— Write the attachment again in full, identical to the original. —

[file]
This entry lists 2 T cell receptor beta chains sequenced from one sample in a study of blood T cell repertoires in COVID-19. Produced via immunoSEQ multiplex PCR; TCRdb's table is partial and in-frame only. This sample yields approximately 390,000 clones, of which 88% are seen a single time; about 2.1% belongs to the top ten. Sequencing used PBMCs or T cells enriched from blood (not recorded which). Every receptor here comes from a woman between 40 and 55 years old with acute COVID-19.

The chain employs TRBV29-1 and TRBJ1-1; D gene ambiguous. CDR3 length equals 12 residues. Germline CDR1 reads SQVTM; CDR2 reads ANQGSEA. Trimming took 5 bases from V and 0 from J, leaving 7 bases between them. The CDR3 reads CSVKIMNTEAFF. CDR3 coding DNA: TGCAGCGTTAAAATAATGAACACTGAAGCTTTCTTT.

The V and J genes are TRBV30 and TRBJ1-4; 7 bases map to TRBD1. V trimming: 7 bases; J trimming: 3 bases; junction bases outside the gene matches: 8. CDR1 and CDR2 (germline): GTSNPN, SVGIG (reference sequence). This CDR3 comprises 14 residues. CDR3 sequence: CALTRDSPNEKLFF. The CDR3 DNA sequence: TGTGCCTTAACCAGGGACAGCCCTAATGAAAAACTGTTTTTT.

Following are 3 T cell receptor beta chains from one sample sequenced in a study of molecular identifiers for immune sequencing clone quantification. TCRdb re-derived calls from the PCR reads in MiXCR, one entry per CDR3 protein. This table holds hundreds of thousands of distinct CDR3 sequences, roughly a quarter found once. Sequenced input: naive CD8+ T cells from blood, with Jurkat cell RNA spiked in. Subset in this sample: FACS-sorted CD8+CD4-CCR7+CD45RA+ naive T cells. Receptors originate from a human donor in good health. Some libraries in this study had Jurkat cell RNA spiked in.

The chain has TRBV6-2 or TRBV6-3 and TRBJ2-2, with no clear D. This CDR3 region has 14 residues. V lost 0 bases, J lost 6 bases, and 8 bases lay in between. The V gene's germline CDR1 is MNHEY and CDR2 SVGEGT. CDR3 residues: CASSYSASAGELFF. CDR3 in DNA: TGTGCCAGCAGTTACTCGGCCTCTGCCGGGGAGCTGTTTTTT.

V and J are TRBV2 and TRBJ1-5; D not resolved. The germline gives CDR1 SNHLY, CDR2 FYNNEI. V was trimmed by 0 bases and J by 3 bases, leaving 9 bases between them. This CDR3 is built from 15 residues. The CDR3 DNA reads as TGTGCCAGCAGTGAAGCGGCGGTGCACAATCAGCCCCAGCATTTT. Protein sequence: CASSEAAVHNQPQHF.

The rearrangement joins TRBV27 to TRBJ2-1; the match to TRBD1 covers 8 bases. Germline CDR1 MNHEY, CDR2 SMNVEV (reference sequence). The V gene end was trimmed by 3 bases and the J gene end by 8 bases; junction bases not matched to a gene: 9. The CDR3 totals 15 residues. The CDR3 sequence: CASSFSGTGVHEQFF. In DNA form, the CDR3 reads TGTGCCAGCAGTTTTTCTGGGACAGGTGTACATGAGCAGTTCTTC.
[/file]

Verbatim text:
This entry lists 2 T cell receptor beta chains sequenced from one sample in a study of blood T cell repertoires in COVID-19. Produced via immunoSEQ multiplex PCR; TCRdb's table is partial and in-frame only. This sample yields approximately 390,000 clones, of which 88% are seen a single time; about 2.1% belongs to the top ten. Sequencing used PBMCs or T cells enriched from blood (not recorded which). Every receptor here comes from a woman between 40 and 55 years old with acute COVID-19.

The chain employs TRBV29-1 and TRBJ1-1; D gene ambiguous. CDR3 length equals 12 residues. Germline CDR1 reads SQVTM; CDR2 reads ANQGSEA. Trimming took 5 bases from V and 0 from J, leaving 7 bases between them. The CDR3 reads CSVKIMNTEAFF. CDR3 coding DNA: TGCAGCGTTAAAATAATGAACACTGAAGCTTTCTTT.

The V and J genes are TRBV30 and TRBJ1-4; 7 bases map to TRBD1. V trimming: 7 bases; J trimming: 3 bases; junction bases outside the gene matches: 8. CDR1 and CDR2 (germline): GTSNPN, SVGIG (reference sequence). This CDR3 comprises 14 residues. CDR3 sequence: CALTRDSPNEKLFF. The CDR3 DNA sequence: TGTGCCTTAACCAGGGACAGCCCTAATGAAAAACTGTTTTTT.

Following are 3 T cell receptor beta chains from one sample sequenced in a study of molecular identifiers for immune sequencing clone quantification. TCRdb re-derived calls from the PCR reads in MiXCR, one entry per CDR3 protein. This table holds hundreds of thousands of distinct CDR3 sequences, roughly a quarter found once. Sequenced input: naive CD8+ T cells from blood, with Jurkat cell RNA spiked in. Subset in this sample: FACS-sorted CD8+CD4-CCR7+CD45RA+ naive T cells. Receptors originate from a human donor in good health. Some libraries in this study had Jurkat cell RNA spiked in.

The chain has TRBV6-2 or TRBV6-3 and TRBJ2-2, with no clear D. This CDR3 region has 14 residues. V lost 0 bases, J lost 6 bases, and 8 bases lay in between. The V gene's germline CDR1 is MNHEY and CDR2 SVGEGT. CDR3 residues: CASSYSASAGELFF. CDR3 in DNA: TGTGCCAGCAGTTACTCGGCCTCTGCCGGGGAGCTGTTTTTT.

V and J are TRBV2 and TRBJ1-5; D not resolved. The germline gives CDR1 SNHLY, CDR2 FYNNEI. V was trimmed by 0 bases and J by 3 bases, leaving 9 bases between them. This CDR3 is built from 15 residues. The CDR3 DNA reads as TGTGCCAGCAGTGAAGCGGCGGTGCACAATCAGCCCCAGCATTTT. Protein sequence: CASSEAAVHNQPQHF.

The rearrangement joins TRBV27 to TRBJ2-1; the match to TRBD1 covers 8 bases. Germline CDR1 MNHEY, CDR2 SMNVEV (reference sequence). The V gene end was trimmed by 3 bases and the J gene end by 8 bases; junction bases not matched to a gene: 9. The CDR3 totals 15 residues. The CDR3 sequence: CASSFSGTGVHEQFF. In DNA form, the CDR3 reads TGTGCCAGCAGTTTTTCTGGGACAGGTGTACATGAGCAGTTCTTC.